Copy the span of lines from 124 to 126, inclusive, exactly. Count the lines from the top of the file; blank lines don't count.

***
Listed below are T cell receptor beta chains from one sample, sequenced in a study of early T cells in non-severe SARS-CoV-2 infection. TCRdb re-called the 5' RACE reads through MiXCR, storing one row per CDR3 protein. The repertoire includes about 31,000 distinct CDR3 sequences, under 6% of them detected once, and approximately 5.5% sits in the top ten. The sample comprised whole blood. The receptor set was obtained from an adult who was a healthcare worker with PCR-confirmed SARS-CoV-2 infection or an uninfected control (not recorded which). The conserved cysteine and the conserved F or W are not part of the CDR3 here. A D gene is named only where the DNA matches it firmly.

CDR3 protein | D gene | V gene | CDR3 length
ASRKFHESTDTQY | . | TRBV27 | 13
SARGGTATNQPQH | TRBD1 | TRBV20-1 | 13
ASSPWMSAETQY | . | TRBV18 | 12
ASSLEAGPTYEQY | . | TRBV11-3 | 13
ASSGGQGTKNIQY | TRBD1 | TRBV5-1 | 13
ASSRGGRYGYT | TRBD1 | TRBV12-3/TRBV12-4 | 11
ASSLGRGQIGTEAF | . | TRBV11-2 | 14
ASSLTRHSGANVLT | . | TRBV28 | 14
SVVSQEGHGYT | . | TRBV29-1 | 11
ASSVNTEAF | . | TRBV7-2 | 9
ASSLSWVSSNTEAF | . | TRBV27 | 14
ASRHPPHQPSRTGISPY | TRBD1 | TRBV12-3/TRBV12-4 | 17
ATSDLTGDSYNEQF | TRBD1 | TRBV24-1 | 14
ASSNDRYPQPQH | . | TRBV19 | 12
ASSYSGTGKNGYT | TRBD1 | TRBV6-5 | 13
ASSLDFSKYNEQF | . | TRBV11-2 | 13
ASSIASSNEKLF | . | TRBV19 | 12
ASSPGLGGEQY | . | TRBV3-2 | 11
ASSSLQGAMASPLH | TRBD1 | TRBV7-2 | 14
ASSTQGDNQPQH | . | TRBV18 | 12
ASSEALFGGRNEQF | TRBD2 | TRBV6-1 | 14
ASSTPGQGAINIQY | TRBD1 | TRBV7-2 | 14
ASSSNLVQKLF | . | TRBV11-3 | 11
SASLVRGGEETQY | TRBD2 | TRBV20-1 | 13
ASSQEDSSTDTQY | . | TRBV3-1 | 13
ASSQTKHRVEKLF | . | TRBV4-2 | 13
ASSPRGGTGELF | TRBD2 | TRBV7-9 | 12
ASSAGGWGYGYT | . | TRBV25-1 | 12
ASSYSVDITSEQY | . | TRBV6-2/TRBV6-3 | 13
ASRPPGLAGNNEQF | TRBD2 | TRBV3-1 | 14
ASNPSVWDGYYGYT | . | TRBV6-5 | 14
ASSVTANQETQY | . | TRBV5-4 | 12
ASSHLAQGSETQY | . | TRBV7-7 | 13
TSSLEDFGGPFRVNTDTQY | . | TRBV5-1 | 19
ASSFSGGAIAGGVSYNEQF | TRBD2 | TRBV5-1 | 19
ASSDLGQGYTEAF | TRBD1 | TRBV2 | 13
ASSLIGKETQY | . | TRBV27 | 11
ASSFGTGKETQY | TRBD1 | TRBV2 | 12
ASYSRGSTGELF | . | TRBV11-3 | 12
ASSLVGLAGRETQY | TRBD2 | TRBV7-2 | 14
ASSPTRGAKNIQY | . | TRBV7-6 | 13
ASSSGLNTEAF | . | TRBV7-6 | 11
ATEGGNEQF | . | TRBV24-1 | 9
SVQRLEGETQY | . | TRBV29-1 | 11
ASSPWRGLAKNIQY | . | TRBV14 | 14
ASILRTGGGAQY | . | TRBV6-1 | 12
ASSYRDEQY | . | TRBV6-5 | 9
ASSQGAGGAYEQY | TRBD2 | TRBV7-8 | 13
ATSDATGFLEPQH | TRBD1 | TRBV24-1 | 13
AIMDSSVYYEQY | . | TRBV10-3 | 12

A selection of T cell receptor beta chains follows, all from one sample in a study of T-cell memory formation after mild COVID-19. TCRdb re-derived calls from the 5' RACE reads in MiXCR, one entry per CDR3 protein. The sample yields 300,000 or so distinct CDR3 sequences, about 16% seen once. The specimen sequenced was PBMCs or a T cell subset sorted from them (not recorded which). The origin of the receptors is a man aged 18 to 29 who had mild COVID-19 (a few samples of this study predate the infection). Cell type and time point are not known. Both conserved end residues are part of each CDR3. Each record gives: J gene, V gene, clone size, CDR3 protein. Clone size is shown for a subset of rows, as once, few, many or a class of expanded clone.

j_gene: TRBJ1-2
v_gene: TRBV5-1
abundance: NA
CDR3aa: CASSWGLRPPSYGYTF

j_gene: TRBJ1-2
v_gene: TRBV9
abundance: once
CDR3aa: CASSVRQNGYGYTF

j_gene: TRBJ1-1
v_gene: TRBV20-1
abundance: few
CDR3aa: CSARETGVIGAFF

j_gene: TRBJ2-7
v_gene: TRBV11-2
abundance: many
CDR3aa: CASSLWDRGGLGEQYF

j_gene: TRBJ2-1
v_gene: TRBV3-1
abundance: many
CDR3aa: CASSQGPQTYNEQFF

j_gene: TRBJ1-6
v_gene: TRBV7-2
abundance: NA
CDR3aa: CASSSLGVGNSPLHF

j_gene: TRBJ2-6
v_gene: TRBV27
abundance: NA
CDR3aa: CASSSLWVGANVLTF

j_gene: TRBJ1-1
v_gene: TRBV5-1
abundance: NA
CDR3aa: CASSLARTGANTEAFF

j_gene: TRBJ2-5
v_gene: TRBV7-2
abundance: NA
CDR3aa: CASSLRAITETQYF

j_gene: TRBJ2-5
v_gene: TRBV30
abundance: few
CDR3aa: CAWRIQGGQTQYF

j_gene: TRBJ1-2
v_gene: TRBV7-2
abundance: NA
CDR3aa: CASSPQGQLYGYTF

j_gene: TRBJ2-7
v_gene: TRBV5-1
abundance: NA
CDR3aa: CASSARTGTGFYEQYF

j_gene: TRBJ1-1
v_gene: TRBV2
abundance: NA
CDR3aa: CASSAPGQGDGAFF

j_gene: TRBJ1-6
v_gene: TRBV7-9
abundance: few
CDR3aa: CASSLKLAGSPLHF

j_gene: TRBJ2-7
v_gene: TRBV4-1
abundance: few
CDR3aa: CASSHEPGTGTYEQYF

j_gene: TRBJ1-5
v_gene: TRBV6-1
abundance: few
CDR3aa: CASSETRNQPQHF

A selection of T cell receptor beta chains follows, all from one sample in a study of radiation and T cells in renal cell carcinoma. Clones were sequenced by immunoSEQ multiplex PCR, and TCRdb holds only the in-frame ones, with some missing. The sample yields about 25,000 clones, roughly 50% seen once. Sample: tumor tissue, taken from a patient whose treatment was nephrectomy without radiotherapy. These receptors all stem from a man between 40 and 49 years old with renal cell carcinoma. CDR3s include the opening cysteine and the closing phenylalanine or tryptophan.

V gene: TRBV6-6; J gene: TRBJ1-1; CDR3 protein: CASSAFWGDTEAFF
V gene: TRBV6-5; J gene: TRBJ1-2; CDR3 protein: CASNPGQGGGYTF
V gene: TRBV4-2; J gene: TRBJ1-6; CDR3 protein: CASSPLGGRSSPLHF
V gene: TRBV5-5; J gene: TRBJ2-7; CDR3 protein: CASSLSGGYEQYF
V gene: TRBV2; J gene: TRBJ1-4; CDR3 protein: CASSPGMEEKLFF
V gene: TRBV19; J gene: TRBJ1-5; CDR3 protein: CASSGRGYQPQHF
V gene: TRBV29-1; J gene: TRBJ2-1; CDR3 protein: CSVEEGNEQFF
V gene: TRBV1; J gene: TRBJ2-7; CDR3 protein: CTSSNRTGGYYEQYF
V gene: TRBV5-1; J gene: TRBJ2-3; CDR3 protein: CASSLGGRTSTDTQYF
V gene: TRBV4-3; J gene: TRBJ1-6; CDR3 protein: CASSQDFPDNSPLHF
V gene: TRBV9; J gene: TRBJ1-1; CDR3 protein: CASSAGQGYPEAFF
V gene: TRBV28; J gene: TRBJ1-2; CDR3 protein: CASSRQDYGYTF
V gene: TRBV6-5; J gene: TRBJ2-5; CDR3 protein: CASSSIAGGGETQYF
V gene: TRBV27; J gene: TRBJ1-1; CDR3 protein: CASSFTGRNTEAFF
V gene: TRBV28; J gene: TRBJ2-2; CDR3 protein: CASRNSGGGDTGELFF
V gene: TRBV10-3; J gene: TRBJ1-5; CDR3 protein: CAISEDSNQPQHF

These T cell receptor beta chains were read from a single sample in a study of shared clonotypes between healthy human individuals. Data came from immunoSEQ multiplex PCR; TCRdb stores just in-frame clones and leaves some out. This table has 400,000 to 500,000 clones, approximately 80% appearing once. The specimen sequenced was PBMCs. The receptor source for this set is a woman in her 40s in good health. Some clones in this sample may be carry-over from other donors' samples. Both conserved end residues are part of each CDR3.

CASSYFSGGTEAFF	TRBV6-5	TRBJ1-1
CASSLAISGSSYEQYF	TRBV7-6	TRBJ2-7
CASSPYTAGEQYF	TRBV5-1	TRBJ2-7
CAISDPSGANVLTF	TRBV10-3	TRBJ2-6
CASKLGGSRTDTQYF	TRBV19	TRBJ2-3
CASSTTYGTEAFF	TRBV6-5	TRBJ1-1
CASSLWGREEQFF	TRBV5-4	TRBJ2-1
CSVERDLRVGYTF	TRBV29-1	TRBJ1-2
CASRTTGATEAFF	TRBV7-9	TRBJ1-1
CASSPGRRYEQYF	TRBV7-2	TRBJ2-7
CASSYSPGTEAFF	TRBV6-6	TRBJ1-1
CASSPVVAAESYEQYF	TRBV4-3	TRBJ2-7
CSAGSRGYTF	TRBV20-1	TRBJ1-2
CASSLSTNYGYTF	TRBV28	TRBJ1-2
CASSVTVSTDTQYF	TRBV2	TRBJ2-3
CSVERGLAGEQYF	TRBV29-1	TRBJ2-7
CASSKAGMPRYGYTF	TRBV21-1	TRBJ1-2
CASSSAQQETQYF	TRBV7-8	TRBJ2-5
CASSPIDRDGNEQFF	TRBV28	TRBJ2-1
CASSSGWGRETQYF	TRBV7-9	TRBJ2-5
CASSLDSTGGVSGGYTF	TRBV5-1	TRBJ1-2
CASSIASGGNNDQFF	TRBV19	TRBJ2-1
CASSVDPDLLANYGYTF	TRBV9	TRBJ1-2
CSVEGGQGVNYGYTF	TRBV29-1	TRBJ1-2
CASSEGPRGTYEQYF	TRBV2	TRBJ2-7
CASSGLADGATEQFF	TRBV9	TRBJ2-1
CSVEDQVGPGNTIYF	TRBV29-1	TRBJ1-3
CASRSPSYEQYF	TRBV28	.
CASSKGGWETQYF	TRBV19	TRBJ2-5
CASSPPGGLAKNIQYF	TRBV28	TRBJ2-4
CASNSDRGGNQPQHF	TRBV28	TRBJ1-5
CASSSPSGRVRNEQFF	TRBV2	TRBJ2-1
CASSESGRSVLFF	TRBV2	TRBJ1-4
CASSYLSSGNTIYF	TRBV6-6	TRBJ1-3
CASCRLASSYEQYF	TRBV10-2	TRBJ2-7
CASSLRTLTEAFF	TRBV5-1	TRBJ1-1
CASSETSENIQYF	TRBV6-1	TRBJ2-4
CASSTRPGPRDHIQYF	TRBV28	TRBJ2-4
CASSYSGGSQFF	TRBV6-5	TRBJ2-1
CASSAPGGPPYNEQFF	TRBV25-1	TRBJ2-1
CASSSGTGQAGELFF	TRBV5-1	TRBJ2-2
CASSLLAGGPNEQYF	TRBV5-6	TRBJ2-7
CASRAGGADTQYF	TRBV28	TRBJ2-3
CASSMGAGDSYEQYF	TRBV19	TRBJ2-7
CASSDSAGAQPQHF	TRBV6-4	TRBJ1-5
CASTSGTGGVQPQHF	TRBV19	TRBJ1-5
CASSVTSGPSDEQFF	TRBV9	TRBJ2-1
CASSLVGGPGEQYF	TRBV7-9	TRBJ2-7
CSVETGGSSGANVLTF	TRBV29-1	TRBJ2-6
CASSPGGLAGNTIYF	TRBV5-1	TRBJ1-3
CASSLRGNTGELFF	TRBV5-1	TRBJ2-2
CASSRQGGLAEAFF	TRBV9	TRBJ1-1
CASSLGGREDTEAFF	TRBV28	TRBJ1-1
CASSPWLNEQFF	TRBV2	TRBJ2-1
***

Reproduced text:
V gene: TRBV19; J gene: TRBJ1-5; CDR3 protein: CASSGRGYQPQHF
V gene: TRBV29-1; J gene: TRBJ2-1; CDR3 protein: CSVEEGNEQFF
V gene: TRBV1; J gene: TRBJ2-7; CDR3 protein: CTSSNRTGGYYEQYF